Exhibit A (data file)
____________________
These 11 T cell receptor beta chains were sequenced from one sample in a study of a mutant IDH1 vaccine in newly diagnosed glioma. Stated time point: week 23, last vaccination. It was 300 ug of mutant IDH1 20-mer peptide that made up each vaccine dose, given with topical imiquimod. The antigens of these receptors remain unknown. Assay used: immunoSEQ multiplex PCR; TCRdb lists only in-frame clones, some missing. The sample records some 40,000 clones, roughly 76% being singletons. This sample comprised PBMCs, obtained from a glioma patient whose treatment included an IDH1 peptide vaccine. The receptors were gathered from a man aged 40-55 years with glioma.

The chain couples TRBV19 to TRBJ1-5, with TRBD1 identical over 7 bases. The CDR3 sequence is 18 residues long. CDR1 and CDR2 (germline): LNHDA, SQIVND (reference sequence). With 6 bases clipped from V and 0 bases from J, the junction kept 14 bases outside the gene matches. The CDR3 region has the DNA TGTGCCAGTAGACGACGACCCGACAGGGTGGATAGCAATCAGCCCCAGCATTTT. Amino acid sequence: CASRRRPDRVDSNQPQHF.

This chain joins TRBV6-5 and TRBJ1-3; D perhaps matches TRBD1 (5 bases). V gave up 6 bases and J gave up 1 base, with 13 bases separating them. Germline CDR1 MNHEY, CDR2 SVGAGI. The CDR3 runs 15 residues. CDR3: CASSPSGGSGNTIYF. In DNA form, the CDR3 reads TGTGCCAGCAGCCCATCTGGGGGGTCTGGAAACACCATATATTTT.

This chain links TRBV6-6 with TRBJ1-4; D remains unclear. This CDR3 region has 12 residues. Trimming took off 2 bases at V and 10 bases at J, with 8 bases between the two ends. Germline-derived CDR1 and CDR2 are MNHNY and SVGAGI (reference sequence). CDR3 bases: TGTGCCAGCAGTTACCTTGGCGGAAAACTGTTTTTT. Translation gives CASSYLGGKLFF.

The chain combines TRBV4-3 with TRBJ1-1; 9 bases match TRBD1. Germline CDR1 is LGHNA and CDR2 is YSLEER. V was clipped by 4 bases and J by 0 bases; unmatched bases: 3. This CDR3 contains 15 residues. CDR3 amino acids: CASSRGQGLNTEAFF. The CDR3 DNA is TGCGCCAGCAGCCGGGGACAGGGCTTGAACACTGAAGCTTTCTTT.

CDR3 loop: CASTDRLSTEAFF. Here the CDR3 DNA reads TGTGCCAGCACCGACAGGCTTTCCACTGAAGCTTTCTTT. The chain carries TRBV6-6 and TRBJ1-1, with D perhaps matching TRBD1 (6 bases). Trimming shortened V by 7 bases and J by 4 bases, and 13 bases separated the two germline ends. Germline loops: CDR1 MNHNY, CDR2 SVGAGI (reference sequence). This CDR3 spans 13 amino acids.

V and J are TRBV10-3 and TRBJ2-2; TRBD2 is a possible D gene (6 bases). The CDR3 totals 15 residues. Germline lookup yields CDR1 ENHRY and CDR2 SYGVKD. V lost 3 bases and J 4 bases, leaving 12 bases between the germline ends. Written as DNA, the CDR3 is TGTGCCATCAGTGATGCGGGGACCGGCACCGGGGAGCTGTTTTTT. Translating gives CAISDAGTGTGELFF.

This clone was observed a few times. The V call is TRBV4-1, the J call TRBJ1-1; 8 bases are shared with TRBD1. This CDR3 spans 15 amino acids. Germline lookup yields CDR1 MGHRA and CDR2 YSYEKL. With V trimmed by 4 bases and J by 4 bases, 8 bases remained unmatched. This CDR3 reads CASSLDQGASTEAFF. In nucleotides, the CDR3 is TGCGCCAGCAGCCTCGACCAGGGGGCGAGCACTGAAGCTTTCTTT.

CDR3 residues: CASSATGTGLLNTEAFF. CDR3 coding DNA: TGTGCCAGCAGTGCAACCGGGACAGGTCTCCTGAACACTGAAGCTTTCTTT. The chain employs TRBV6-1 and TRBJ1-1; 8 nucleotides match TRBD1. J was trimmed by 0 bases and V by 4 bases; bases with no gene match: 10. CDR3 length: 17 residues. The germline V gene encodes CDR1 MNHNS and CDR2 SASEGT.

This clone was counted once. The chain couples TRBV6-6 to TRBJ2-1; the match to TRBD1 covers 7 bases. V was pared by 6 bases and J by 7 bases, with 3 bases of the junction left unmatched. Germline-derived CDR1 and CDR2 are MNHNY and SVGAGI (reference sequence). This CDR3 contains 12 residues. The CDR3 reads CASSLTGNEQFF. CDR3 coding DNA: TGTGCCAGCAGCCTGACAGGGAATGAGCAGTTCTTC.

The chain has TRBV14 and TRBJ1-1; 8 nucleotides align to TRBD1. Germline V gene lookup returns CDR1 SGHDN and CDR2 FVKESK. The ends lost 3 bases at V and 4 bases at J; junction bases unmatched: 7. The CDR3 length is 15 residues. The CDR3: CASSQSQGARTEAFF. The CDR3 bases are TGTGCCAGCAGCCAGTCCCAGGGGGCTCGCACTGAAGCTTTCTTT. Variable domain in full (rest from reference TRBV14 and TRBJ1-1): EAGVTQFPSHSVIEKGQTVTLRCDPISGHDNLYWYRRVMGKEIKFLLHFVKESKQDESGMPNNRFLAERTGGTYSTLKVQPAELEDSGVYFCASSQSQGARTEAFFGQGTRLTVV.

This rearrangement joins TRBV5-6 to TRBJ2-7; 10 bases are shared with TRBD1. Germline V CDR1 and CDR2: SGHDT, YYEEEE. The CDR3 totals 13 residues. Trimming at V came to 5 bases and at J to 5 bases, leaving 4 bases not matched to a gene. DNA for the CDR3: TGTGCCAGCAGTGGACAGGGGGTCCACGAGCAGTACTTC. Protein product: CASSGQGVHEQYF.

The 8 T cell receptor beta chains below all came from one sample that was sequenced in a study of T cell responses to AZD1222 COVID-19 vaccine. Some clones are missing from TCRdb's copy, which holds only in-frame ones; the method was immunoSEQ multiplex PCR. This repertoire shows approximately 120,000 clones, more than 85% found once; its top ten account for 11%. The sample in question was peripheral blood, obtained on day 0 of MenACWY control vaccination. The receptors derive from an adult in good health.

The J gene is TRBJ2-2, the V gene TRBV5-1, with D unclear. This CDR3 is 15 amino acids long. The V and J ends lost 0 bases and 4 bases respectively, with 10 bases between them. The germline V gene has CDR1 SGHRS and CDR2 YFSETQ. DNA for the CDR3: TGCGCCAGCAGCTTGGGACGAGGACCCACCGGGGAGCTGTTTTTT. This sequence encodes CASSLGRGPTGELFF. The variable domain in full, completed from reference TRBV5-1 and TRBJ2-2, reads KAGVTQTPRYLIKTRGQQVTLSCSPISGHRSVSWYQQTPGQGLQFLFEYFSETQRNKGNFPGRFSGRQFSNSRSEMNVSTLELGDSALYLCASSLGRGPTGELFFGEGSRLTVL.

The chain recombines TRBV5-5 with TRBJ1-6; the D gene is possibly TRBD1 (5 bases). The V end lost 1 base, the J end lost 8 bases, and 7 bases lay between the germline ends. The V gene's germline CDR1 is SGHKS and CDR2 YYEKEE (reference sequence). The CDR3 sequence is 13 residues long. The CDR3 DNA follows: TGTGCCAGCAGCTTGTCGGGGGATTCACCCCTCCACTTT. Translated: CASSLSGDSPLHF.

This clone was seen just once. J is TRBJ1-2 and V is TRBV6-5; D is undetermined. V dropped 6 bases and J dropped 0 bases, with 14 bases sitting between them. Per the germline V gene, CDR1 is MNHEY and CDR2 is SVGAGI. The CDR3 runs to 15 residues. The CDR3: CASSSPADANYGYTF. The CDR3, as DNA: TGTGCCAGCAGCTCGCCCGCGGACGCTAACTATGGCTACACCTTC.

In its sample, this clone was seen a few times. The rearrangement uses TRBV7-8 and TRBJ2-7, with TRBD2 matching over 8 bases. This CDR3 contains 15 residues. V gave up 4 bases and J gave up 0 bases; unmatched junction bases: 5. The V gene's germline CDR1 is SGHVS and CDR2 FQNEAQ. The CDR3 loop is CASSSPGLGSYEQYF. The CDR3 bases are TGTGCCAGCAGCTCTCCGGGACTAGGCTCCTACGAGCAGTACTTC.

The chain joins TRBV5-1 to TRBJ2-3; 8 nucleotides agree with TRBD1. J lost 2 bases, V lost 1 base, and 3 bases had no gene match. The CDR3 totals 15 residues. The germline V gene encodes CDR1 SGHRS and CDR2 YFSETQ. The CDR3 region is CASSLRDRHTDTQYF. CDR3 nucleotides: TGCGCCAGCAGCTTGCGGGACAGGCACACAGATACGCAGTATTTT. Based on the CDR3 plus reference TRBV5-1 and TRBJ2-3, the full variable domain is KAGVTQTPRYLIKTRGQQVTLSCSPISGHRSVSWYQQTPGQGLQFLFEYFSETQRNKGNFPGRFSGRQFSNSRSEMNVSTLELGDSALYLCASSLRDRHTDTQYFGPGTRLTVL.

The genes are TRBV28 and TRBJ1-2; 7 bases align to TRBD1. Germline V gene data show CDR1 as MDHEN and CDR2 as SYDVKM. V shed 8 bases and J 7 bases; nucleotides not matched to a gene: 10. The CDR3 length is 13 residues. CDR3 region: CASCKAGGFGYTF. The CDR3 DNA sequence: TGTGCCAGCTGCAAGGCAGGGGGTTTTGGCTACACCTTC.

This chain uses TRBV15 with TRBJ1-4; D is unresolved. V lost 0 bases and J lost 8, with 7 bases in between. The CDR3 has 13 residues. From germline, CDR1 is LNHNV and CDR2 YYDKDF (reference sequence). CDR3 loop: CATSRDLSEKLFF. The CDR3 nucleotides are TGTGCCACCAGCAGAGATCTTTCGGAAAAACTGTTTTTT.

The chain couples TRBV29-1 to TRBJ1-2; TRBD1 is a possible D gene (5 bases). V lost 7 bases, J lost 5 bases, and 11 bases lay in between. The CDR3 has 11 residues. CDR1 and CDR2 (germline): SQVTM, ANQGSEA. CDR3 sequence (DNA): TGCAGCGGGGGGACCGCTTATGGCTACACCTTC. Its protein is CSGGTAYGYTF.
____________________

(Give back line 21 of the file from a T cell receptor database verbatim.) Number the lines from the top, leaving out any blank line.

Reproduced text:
The chain couples TRBV29-1 to TRBJ1-2; TRBD1 is a possible D gene (5 bases). V lost 7 bases, J lost 5 bases, and 11 bases lay in between. The CDR3 has 11 residues. CDR1 and CDR2 (germline): SQVTM, ANQGSEA. CDR3 sequence (DNA): TGCAGCGGGGGGACCGCTTATGGCTACACCTTC. Its protein is CSGGTAYGYTF.